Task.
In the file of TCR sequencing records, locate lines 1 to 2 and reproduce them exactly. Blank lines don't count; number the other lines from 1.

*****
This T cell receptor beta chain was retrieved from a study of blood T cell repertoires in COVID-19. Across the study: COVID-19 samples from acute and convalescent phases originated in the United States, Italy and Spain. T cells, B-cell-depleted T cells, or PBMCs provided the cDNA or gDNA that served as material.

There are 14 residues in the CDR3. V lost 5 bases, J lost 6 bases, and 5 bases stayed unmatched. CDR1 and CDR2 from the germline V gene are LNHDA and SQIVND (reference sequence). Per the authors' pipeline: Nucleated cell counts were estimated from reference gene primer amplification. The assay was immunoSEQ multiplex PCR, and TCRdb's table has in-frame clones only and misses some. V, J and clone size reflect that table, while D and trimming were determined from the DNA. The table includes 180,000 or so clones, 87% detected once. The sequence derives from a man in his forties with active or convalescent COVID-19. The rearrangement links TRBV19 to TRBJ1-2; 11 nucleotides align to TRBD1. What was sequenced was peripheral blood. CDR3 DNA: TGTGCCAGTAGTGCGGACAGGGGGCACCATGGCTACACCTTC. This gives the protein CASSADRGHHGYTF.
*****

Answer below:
This T cell receptor beta chain was retrieved from a study of blood T cell repertoires in COVID-19. Across the study: COVID-19 samples from acute and convalescent phases originated in the United States, Italy and Spain. T cells, B-cell-depleted T cells, or PBMCs provided the cDNA or gDNA that served as material.

There are 14 residues in the CDR3. V lost 5 bases, J lost 6 bases, and 5 bases stayed unmatched. CDR1 and CDR2 from the germline V gene are LNHDA and SQIVND (reference sequence). Per the authors' pipeline: Nucleated cell counts were estimated from reference gene primer amplification. The assay was immunoSEQ multiplex PCR, and TCRdb's table has in-frame clones only and misses some. V, J and clone size reflect that table, while D and trimming were determined from the DNA. The table includes 180,000 or so clones, 87% detected once. The sequence derives from a man in his forties with active or convalescent COVID-19. The rearrangement links TRBV19 to TRBJ1-2; 11 nucleotides align to TRBD1. What was sequenced was peripheral blood. CDR3 DNA: TGTGCCAGTAGTGCGGACAGGGGGCACCATGGCTACACCTTC. This gives the protein CASSADRGHHGYTF.